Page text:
We figured out why it took so long for the Denver Post to explain why they killed Jon Caldara’s column.

They couldn’t stop laughing long enough to complete this one sentence: “We believe it is both possible and desirable to write about sensitive subjects and about people with whom one disagrees using respectful language.”

Respectful language? 

Is that a Twitter challenge for conservatives to highlight the Post’s disrespectful language de jour to insult, belittle, and humiliate everyone slight of Right with whom they disagree, simply because of party labels? 

Just as Caldara of the Independence Institute revealed, the Post confirms they canned his column because he refused to abandon basic science and the English language in order to acquiesce to the Post’s political beliefs.

He was basically fired for stating sex is binary.

The Post will publish columns about gender that differ from the paper’s official stance, so long as opinion writers agree there are more than two sexes and to wordsmith their work in accordance with the newspaper’s editorial stance. 

Here’s an excerpt of Caldara’s column that brought down the Post axe, discussing the new educational mandate to teach the health needs of LGBT individuals in sex ed classes with politically correct language. 

And in the anti-free-speech style that the left now embraces, the new law bans discussions that “employ gender stereotypes,” or any language the state’s new oversight board of LGBT activists consider “stigmatizing.” In case you hadn’t noticed, just about everything is stigmatizing to the easily triggered, perpetually offended.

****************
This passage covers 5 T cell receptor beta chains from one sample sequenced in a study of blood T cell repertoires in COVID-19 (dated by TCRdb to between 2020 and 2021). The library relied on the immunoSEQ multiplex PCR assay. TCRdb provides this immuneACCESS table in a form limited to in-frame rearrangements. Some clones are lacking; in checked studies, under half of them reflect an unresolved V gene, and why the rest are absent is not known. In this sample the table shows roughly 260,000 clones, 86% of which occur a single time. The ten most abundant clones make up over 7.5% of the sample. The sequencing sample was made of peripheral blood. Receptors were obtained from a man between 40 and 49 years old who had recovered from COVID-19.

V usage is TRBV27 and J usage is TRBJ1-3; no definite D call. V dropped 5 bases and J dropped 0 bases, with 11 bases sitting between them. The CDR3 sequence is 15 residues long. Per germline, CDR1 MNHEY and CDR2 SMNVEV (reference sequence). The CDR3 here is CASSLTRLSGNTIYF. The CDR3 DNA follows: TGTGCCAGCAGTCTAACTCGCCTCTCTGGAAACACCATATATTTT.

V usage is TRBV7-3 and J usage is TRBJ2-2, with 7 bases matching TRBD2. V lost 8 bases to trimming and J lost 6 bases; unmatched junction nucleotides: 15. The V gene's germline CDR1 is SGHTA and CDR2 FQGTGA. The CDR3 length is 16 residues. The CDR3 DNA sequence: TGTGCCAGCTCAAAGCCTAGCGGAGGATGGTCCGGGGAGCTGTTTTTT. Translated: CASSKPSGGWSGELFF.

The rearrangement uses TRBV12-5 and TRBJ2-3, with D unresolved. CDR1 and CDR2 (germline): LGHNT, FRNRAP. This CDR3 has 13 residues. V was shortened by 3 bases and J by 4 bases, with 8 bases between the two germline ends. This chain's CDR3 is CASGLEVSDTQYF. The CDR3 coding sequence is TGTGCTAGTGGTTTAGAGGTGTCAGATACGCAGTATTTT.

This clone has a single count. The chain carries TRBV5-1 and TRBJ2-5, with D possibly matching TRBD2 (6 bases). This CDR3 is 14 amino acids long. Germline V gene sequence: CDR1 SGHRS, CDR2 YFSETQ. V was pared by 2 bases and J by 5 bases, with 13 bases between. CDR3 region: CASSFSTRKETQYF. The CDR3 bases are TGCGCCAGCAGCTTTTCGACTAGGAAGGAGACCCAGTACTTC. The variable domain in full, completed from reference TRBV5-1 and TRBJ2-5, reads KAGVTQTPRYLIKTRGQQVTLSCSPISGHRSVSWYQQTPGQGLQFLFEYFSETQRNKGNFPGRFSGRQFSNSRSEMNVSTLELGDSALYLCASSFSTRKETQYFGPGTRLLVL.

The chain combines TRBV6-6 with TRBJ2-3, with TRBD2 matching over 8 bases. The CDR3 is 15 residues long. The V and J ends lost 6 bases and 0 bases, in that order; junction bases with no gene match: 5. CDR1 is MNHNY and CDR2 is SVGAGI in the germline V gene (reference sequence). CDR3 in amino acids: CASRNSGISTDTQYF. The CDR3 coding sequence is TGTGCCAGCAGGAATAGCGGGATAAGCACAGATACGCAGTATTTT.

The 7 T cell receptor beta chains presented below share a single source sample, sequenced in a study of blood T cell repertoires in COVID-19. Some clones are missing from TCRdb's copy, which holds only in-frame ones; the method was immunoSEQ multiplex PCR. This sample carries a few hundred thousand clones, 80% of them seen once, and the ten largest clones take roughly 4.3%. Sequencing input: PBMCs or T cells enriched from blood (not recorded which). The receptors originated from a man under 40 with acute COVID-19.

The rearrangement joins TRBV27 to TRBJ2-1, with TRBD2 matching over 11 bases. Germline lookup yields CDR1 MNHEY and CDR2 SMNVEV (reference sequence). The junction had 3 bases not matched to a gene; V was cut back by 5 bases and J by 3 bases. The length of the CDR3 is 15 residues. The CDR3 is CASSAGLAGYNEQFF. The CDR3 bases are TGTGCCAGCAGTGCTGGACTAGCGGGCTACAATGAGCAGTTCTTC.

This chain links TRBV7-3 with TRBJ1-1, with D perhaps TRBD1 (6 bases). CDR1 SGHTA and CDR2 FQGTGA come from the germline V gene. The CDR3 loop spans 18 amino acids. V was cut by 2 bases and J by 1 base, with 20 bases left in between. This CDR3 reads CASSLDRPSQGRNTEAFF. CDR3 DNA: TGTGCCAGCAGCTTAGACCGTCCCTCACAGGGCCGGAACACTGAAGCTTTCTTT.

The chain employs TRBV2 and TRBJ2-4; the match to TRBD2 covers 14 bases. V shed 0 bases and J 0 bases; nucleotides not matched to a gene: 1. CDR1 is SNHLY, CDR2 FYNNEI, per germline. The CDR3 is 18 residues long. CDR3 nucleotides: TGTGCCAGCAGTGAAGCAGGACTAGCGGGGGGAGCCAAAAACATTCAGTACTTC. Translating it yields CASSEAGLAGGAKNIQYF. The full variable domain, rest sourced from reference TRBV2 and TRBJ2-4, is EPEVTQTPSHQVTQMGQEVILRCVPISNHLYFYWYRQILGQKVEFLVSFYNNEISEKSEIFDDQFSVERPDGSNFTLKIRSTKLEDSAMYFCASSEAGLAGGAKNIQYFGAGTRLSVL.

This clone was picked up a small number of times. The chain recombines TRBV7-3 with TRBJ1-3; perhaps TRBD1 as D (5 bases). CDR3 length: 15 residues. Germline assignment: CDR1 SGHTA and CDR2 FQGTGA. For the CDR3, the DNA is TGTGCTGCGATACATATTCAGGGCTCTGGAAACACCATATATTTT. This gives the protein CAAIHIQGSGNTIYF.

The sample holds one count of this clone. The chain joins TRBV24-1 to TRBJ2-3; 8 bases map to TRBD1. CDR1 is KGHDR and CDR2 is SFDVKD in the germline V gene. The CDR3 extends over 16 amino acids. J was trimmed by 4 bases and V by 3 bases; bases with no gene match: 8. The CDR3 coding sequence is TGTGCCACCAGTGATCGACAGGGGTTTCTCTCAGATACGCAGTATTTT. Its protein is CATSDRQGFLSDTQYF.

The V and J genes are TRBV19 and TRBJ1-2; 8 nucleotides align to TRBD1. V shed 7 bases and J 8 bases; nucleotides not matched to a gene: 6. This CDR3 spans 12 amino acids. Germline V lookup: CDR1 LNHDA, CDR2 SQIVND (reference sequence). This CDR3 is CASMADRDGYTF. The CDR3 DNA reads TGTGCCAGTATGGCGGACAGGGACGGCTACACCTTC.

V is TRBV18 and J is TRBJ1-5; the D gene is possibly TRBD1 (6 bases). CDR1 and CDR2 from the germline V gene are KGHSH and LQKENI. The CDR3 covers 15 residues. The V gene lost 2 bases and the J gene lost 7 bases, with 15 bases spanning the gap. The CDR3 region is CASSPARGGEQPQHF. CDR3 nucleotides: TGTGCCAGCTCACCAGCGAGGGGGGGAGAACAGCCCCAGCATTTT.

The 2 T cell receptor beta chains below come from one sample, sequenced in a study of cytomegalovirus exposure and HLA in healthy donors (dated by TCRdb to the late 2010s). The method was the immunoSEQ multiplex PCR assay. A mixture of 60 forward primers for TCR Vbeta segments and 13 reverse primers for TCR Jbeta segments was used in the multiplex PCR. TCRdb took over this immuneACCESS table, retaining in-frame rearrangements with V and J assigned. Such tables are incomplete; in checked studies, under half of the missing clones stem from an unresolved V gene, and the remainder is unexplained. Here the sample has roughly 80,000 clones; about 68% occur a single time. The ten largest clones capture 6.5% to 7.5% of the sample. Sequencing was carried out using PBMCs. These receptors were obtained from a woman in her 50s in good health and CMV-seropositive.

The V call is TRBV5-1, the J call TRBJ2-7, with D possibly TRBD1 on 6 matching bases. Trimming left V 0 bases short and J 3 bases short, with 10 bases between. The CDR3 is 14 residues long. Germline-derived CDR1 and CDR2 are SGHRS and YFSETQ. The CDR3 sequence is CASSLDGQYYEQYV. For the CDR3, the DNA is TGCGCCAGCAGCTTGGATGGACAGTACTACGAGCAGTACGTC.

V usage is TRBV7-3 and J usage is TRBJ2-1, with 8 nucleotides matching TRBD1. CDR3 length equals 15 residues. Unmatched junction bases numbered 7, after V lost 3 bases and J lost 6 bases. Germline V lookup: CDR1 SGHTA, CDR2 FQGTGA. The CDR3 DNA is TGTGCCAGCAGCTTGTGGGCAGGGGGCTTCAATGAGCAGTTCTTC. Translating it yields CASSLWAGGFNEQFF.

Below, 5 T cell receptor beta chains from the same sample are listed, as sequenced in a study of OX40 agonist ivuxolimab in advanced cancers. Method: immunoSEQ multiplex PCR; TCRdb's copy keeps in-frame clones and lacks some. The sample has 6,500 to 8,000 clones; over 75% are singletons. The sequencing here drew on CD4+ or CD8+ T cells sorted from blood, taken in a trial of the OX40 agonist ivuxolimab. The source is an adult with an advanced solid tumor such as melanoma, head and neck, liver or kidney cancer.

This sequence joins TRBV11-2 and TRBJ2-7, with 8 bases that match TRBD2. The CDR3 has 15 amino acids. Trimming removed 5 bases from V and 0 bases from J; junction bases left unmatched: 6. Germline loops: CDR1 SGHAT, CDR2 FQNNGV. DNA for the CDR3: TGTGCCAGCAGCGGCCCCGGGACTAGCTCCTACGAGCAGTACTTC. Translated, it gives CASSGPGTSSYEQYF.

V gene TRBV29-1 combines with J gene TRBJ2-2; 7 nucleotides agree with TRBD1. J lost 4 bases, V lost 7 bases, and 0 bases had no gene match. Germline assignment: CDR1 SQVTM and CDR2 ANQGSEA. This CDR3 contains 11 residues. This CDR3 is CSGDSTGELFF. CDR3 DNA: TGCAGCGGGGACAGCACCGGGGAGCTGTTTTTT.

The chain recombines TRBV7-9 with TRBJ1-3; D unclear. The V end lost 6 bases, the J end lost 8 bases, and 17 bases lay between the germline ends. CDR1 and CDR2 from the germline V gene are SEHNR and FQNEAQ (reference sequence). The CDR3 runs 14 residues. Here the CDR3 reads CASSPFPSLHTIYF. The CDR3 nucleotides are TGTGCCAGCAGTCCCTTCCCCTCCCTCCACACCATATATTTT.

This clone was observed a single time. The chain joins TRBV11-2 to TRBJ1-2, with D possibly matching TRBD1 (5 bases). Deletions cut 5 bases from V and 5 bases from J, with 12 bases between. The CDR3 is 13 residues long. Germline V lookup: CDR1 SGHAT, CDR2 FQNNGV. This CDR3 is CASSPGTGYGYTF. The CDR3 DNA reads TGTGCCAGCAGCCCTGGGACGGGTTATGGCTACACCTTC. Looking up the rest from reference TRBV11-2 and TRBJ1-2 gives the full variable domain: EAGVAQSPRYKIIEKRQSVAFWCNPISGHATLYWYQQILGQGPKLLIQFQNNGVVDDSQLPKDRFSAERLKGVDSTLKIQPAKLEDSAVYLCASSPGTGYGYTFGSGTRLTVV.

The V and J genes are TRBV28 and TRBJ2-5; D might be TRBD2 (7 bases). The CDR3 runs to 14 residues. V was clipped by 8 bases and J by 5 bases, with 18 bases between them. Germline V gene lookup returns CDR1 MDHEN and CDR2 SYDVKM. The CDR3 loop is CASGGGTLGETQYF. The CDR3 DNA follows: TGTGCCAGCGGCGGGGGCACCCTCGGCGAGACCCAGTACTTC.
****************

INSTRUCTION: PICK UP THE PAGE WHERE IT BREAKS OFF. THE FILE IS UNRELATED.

The law actually makes for some pretty funny Orwellian reading. It says nothing in the law “shall be interpreted to prohibit discussion of health, moral, ethical, or religious values…” And then it goes on to proscribe exactly what must and cannot be said during those “discussions.”

Ironic, doncha think?

Meanwhile, the Post is advertising for new opinion writers.

The Denver Post values having a wide variety of voices on our pages, and we are looking for both conservative and liberal writers. We do not have any type of political litmus test for our columnists — meaning they hold and express a wide variety of opinions — on a weekly basis.

So there it is, they are allowed to express different opinions, so long as writers employ the politically correct language of the Denver Post, which prevents them from writing a different opinion.